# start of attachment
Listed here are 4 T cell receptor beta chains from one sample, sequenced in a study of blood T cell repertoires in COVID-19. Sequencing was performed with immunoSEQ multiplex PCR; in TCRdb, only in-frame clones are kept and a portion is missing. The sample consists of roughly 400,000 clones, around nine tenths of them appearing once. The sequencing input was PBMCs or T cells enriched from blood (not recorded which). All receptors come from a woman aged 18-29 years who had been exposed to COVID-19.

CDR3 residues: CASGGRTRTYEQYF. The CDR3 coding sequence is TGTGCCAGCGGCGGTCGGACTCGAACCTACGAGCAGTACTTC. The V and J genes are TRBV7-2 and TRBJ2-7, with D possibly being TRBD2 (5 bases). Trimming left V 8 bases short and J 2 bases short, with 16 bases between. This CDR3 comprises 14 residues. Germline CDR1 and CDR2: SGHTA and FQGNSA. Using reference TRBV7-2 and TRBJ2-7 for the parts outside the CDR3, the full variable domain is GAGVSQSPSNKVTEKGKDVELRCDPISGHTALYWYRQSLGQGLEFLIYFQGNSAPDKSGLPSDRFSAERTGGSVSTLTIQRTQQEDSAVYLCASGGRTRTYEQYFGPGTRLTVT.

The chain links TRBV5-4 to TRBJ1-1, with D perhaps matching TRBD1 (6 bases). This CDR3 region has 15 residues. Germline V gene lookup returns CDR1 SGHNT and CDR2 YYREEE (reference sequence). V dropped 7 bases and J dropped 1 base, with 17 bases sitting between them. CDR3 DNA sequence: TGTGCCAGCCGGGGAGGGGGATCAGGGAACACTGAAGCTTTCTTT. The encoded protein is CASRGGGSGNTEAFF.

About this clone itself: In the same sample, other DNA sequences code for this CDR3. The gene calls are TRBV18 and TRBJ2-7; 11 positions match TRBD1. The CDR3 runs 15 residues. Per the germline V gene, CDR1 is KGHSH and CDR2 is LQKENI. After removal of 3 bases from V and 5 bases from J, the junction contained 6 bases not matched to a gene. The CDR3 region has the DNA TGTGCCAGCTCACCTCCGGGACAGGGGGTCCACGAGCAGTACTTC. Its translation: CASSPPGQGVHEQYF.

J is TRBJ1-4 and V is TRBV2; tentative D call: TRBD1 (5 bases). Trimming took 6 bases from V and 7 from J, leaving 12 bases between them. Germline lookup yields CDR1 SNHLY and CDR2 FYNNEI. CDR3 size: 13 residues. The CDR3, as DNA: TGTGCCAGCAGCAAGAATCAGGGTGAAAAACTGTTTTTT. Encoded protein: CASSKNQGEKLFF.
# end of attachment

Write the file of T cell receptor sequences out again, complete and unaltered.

Listed here are 4 T cell receptor beta chains from one sample, sequenced in a study of blood T cell repertoires in COVID-19. Sequencing was performed with immunoSEQ multiplex PCR; in TCRdb, only in-frame clones are kept and a portion is missing. The sample consists of roughly 400,000 clones, around nine tenths of them appearing once. The sequencing input was PBMCs or T cells enriched from blood (not recorded which). All receptors come from a woman aged 18-29 years who had been exposed to COVID-19.

CDR3 residues: CASGGRTRTYEQYF. The CDR3 coding sequence is TGTGCCAGCGGCGGTCGGACTCGAACCTACGAGCAGTACTTC. The V and J genes are TRBV7-2 and TRBJ2-7, with D possibly being TRBD2 (5 bases). Trimming left V 8 bases short and J 2 bases short, with 16 bases between. This CDR3 comprises 14 residues. Germline CDR1 and CDR2: SGHTA and FQGNSA. Using reference TRBV7-2 and TRBJ2-7 for the parts outside the CDR3, the full variable domain is GAGVSQSPSNKVTEKGKDVELRCDPISGHTALYWYRQSLGQGLEFLIYFQGNSAPDKSGLPSDRFSAERTGGSVSTLTIQRTQQEDSAVYLCASGGRTRTYEQYFGPGTRLTVT.

The chain links TRBV5-4 to TRBJ1-1, with D perhaps matching TRBD1 (6 bases). This CDR3 region has 15 residues. Germline V gene lookup returns CDR1 SGHNT and CDR2 YYREEE (reference sequence). V dropped 7 bases and J dropped 1 base, with 17 bases sitting between them. CDR3 DNA sequence: TGTGCCAGCCGGGGAGGGGGATCAGGGAACACTGAAGCTTTCTTT. The encoded protein is CASRGGGSGNTEAFF.

About this clone itself: In the same sample, other DNA sequences code for this CDR3. The gene calls are TRBV18 and TRBJ2-7; 11 positions match TRBD1. The CDR3 runs 15 residues. Per the germline V gene, CDR1 is KGHSH and CDR2 is LQKENI. After removal of 3 bases from V and 5 bases from J, the junction contained 6 bases not matched to a gene. The CDR3 region has the DNA TGTGCCAGCTCACCTCCGGGACAGGGGGTCCACGAGCAGTACTTC. Its translation: CASSPPGQGVHEQYF.

J is TRBJ1-4 and V is TRBV2; tentative D call: TRBD1 (5 bases). Trimming took 6 bases from V and 7 from J, leaving 12 bases between them. Germline lookup yields CDR1 SNHLY and CDR2 FYNNEI. CDR3 size: 13 residues. The CDR3, as DNA: TGTGCCAGCAGCAAGAATCAGGGTGAAAAACTGTTTTTT. Encoded protein: CASSKNQGEKLFF.